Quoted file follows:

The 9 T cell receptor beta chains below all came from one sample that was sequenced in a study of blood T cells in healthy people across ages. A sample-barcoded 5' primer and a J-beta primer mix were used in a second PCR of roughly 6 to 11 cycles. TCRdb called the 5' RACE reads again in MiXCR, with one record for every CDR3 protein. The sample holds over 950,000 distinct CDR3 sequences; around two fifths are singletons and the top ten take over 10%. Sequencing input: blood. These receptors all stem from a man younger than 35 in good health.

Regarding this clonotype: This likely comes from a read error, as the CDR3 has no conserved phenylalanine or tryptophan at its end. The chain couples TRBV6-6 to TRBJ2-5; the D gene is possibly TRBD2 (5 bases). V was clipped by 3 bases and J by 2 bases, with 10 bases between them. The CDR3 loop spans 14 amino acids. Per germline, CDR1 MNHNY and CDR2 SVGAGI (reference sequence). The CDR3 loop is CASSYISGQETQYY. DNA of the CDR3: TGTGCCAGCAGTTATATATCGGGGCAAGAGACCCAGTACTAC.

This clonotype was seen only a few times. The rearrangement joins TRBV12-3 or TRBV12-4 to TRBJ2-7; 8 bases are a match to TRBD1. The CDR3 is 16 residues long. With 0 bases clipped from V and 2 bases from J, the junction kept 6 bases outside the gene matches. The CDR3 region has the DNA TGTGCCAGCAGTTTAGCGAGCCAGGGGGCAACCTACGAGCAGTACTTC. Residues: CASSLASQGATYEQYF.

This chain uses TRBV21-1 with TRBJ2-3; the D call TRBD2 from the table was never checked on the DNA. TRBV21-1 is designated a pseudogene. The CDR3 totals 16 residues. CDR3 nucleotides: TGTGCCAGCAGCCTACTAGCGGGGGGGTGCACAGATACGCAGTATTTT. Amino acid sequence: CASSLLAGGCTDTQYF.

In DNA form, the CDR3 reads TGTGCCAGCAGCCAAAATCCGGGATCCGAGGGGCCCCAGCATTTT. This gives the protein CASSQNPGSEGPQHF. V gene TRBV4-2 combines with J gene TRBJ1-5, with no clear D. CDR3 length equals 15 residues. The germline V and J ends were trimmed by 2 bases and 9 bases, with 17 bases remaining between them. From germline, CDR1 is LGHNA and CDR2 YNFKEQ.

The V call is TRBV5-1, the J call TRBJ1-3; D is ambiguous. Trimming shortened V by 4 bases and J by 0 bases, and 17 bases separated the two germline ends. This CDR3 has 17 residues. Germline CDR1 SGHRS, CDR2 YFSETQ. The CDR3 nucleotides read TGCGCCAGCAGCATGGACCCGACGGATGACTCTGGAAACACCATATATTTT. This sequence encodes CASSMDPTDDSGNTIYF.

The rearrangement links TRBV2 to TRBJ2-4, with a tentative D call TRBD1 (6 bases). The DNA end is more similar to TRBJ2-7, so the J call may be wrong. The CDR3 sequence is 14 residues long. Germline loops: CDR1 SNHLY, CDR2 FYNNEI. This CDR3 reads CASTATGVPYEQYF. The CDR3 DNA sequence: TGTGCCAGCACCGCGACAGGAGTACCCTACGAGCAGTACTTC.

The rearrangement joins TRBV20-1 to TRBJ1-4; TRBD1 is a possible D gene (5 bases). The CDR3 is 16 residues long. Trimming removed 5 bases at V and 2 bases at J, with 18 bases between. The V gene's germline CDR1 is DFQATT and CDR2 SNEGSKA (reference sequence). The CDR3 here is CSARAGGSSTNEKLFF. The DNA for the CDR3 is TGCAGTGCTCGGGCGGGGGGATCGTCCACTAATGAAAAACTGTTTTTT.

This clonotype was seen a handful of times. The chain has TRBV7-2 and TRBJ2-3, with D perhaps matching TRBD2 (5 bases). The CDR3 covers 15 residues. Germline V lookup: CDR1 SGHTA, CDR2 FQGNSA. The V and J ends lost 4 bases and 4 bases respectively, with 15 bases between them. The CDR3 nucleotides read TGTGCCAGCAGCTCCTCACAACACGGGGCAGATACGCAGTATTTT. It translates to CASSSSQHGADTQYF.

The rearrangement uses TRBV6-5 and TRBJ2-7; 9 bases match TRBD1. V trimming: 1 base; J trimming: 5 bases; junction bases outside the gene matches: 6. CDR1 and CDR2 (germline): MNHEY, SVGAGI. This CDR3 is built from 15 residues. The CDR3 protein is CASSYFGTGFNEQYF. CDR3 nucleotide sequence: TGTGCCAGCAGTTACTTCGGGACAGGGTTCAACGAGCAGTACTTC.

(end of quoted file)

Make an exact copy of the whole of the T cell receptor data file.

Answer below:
The 9 T cell receptor beta chains below all came from one sample that was sequenced in a study of blood T cells in healthy people across ages. A sample-barcoded 5' primer and a J-beta primer mix were used in a second PCR of roughly 6 to 11 cycles. TCRdb called the 5' RACE reads again in MiXCR, with one record for every CDR3 protein. The sample holds over 950,000 distinct CDR3 sequences; around two fifths are singletons and the top ten take over 10%. Sequencing input: blood. These receptors all stem from a man younger than 35 in good health.

Regarding this clonotype: This likely comes from a read error, as the CDR3 has no conserved phenylalanine or tryptophan at its end. The chain couples TRBV6-6 to TRBJ2-5; the D gene is possibly TRBD2 (5 bases). V was clipped by 3 bases and J by 2 bases, with 10 bases between them. The CDR3 loop spans 14 amino acids. Per germline, CDR1 MNHNY and CDR2 SVGAGI (reference sequence). The CDR3 loop is CASSYISGQETQYY. DNA of the CDR3: TGTGCCAGCAGTTATATATCGGGGCAAGAGACCCAGTACTAC.

This clonotype was seen only a few times. The rearrangement joins TRBV12-3 or TRBV12-4 to TRBJ2-7; 8 bases are a match to TRBD1. The CDR3 is 16 residues long. With 0 bases clipped from V and 2 bases from J, the junction kept 6 bases outside the gene matches. The CDR3 region has the DNA TGTGCCAGCAGTTTAGCGAGCCAGGGGGCAACCTACGAGCAGTACTTC. Residues: CASSLASQGATYEQYF.

This chain uses TRBV21-1 with TRBJ2-3; the D call TRBD2 from the table was never checked on the DNA. TRBV21-1 is designated a pseudogene. The CDR3 totals 16 residues. CDR3 nucleotides: TGTGCCAGCAGCCTACTAGCGGGGGGGTGCACAGATACGCAGTATTTT. Amino acid sequence: CASSLLAGGCTDTQYF.

In DNA form, the CDR3 reads TGTGCCAGCAGCCAAAATCCGGGATCCGAGGGGCCCCAGCATTTT. This gives the protein CASSQNPGSEGPQHF. V gene TRBV4-2 combines with J gene TRBJ1-5, with no clear D. CDR3 length equals 15 residues. The germline V and J ends were trimmed by 2 bases and 9 bases, with 17 bases remaining between them. From germline, CDR1 is LGHNA and CDR2 YNFKEQ.

The V call is TRBV5-1, the J call TRBJ1-3; D is ambiguous. Trimming shortened V by 4 bases and J by 0 bases, and 17 bases separated the two germline ends. This CDR3 has 17 residues. Germline CDR1 SGHRS, CDR2 YFSETQ. The CDR3 nucleotides read TGCGCCAGCAGCATGGACCCGACGGATGACTCTGGAAACACCATATATTTT. This sequence encodes CASSMDPTDDSGNTIYF.

The rearrangement links TRBV2 to TRBJ2-4, with a tentative D call TRBD1 (6 bases). The DNA end is more similar to TRBJ2-7, so the J call may be wrong. The CDR3 sequence is 14 residues long. Germline loops: CDR1 SNHLY, CDR2 FYNNEI. This CDR3 reads CASTATGVPYEQYF. The CDR3 DNA sequence: TGTGCCAGCACCGCGACAGGAGTACCCTACGAGCAGTACTTC.

The rearrangement joins TRBV20-1 to TRBJ1-4; TRBD1 is a possible D gene (5 bases). The CDR3 is 16 residues long. Trimming removed 5 bases at V and 2 bases at J, with 18 bases between. The V gene's germline CDR1 is DFQATT and CDR2 SNEGSKA (reference sequence). The CDR3 here is CSARAGGSSTNEKLFF. The DNA for the CDR3 is TGCAGTGCTCGGGCGGGGGGATCGTCCACTAATGAAAAACTGTTTTTT.

This clonotype was seen a handful of times. The chain has TRBV7-2 and TRBJ2-3, with D perhaps matching TRBD2 (5 bases). The CDR3 covers 15 residues. Germline V lookup: CDR1 SGHTA, CDR2 FQGNSA. The V and J ends lost 4 bases and 4 bases respectively, with 15 bases between them. The CDR3 nucleotides read TGTGCCAGCAGCTCCTCACAACACGGGGCAGATACGCAGTATTTT. It translates to CASSSSQHGADTQYF.

The rearrangement uses TRBV6-5 and TRBJ2-7; 9 bases match TRBD1. V trimming: 1 base; J trimming: 5 bases; junction bases outside the gene matches: 6. CDR1 and CDR2 (germline): MNHEY, SVGAGI. This CDR3 is built from 15 residues. The CDR3 protein is CASSYFGTGFNEQYF. CDR3 nucleotide sequence: TGTGCCAGCAGTTACTTCGGGACAGGGTTCAACGAGCAGTACTTC.